Environment loses with Ehrlich

BREAKING NEWS, exclusively from On the Bay:

Governor Robert L. Ehrlich Jr. announces he's appointing a professional environmentalist with strong ties to Greenpeace to head his Department of Business and Economic Development.

Never mind that DBED's stated mission is bringing jobs and businesses to Maryland and advocating a better business climate -- it's high time business struck a better "balance" with environmental concerns, the guv explains.

Gee, we thought that's why the state also has a Department of Environment, mutter businessmen. "Stop the whining," says Lt. Gov. Michael S. Steele.

The Chamber of Commerce can rest easy. Such a thing will never happen, under any governor; nor should it.

Nor should it be happening in reverse at the state's Department of Environment, whose stated mission is "to protect and preserve the state's environmental resources" and to "safeguard the environmental health of Maryland citizens."

I can't find anything about boosting business in MDE's mission, except to help them "take responsibility for pollution."

But what is unthinkable when it comes to business advocacy seems to be all the Ehrlich administration thinks about when it comes to environmental protection. "Maryland is an anti-business state, and it starts at the Department of the Environment. ... We are going to restore balance," the governor's spokesman, Paul Schurick, told The Sun in December.

Ah, "balance." It has such warm and fuzzy connotations, as if to reassure that the governor would never allow anything important to go out of kilter.

And so last week we hear Lynn Y. Buhl, Ehrlich's nominee as MDE secretary, vow to "find a balance" between environmental and economic interests.

Buhl is a former auto industry lawyer and was, until last week, a minor functionary in Michigan's stridently anti-environmental Department of Environmental Quality.

Her deputy secretary at MDE will be Kendl P. Philbrick, who comes from Lockheed Martin Corp.'s properties management branch. Perhaps both have yearned for the chance to lead the charge for badly needed improvements in Maryland's air and water quality, but I haven't heard that yet.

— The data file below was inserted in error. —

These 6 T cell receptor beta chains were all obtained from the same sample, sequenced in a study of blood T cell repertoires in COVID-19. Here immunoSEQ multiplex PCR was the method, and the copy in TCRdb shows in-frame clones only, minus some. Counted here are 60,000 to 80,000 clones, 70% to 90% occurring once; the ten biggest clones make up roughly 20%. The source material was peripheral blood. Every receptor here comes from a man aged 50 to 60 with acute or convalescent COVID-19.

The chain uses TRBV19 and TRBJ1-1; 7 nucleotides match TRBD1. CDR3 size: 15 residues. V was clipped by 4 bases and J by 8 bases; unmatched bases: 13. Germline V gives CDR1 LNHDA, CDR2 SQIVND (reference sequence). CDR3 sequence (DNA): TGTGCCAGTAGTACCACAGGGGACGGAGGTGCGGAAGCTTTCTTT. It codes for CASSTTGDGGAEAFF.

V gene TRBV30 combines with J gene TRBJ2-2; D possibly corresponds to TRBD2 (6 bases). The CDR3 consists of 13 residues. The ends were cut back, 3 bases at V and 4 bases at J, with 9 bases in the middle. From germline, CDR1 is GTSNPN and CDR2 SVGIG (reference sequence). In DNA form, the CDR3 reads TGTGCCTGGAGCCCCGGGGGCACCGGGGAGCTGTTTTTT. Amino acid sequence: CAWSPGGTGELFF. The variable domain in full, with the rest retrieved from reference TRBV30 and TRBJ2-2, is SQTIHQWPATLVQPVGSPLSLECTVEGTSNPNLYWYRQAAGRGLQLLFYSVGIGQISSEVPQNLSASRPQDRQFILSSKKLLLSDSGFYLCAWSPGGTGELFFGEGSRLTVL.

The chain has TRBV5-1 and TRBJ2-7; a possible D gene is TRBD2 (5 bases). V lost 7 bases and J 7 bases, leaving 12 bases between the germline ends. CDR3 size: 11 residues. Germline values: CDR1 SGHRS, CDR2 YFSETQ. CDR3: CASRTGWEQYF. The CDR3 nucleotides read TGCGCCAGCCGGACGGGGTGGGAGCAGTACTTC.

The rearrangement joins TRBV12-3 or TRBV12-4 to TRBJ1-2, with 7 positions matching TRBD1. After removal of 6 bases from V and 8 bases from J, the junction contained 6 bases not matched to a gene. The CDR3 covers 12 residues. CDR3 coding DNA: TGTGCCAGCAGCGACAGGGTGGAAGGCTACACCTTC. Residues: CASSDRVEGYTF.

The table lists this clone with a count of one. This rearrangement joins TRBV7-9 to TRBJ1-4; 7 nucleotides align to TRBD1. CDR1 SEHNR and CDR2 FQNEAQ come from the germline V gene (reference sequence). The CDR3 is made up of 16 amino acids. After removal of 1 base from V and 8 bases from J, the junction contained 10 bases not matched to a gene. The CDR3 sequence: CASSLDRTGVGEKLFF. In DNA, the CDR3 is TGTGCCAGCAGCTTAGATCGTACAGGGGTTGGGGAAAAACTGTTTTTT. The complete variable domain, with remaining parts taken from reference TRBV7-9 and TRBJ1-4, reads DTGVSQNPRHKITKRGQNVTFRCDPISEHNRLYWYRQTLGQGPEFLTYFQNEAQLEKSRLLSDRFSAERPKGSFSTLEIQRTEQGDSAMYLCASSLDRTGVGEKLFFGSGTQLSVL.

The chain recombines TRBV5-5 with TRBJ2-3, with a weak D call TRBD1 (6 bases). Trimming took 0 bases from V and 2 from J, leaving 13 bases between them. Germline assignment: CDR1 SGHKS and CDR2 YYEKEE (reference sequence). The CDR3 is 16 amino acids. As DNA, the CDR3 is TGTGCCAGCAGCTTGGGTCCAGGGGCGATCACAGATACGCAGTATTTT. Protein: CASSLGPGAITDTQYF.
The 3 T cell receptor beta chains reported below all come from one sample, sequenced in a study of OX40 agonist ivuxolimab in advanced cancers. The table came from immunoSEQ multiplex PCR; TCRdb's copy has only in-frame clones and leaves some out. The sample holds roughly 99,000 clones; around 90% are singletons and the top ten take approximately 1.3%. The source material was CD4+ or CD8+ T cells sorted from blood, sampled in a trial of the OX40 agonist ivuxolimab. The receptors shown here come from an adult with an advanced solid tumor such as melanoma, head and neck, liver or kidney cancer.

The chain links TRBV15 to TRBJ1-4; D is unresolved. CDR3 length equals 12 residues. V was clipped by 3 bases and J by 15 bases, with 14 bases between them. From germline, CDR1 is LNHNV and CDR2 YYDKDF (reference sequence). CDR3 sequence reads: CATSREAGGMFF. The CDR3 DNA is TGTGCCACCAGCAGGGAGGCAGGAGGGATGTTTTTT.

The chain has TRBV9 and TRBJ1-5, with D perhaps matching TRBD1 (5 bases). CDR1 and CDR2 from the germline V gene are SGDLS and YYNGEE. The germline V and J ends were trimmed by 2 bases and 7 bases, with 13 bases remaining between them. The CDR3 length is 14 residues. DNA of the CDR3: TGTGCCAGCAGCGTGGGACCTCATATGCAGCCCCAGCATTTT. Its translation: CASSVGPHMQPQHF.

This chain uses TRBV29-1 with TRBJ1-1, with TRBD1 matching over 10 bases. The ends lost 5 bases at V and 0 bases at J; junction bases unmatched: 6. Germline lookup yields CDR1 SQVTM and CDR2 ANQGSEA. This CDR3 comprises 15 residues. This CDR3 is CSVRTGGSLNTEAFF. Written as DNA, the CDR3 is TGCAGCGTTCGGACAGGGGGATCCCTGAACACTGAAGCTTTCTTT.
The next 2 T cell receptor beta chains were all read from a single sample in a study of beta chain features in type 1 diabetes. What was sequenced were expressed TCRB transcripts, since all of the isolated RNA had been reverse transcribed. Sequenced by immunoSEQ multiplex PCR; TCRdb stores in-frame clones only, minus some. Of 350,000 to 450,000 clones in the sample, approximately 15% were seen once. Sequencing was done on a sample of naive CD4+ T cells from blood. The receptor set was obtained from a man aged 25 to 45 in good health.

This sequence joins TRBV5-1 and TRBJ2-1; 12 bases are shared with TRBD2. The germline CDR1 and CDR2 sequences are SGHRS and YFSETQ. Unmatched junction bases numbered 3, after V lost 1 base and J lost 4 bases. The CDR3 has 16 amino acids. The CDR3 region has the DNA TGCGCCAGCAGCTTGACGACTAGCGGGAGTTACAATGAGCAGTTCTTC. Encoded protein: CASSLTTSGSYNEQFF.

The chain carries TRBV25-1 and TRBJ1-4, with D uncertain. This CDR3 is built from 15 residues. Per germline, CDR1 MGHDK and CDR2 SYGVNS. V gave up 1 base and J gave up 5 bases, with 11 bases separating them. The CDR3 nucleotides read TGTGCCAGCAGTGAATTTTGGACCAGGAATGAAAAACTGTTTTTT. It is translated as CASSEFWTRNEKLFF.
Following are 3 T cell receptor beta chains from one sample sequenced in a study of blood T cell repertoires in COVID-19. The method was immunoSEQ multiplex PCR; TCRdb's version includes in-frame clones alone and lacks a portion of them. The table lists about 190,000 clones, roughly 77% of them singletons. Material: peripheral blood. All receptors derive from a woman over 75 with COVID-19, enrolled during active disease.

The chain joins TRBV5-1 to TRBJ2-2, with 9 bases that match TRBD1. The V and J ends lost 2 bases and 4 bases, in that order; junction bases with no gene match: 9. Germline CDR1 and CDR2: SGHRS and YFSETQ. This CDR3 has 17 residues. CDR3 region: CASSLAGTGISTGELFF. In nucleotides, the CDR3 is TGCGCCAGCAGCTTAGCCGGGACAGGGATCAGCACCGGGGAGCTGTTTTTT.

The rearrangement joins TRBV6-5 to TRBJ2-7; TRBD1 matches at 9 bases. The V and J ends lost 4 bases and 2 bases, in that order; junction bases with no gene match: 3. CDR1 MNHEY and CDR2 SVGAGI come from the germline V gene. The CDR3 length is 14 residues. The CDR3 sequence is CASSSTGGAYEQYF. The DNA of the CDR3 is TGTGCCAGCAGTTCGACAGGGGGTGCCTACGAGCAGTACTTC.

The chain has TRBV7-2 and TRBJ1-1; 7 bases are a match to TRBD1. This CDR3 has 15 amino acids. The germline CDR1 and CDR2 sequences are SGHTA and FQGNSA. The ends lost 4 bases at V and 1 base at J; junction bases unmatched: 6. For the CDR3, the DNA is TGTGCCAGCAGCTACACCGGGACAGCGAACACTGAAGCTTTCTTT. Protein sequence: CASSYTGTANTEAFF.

What I have heard is Ehrlich, in nominating Buhl, say that the department she and Philbrick will lead is no longer going to be "in the permanent 'gotcha' mode." So forgive me if all this talk of "balance" sounds like an all-too-familiar code word for easing up on regulation and pollution control.

The governor and his new secretary would do well to consider how the real balance sheet on Maryland's environment reads:

  • Some of the nation's worst air quality outside of Houston and Los Angeles, and no improvement in the number of smog alert days in recent years.

  • Some of the nation's worst traffic congestion (and worsening), the result of decades of sprawl development.

  • A historic loss of more than 70 per cent of all state wetlands. Efforts to reverse the losses have just begun to bear fruit.

  • An 80-percent- to-90-percent loss of vital sea grass habitat throughout the Chesapeake Bay caused by pollution from sewage and farm runoff.

  • A tripling of the amount of Bay waters afflicted by lack of oxygen for aquatic life since 1970 -- a trend that has steadily worsened during the 1990's.

  • Outdated or non-existent permitting fees at MDE that don't even cover the costs of writing the permits that regulate pollution.

  • Enforcement programs handicapped by having only 44 inspectors to monitor 700 sources of water pollution, and 18 inspectors for 10,000 air pollution sources.

  • Far from operating in Ehrlich's "permanent gotcha mode," MDE "has de-emphasized traditional enforcement, creating a climate that does not effectively deter violations ... especially where compliance is costly," says a recent study by the University of Maryland that involved more than 40 representatives of business, government and public-interest groups.

    Add to this federal and state budgets that fall billions short of documented state environmental restoration needs for the next decade, along with the continuing erosion of federal protection of air, water and wetlands.

    How can anyone dream this situation needs balancing with a weaker, more business-oriented MDE?

    Steele has told environmentalists to "stop the whining" and give Buhl a year to see how she does. I say give her a couple weeks until her confirmation hearings by the Senate and politely, but firmly, press her on how she will move forward in all the above areas.

    Buhl has said state government needs to be "customer orientated." Of course it does.

    But her customers include everyone who breathes the state's air, drinks its water and enjoys the Chesapeake Bay -- including business persons and their families.

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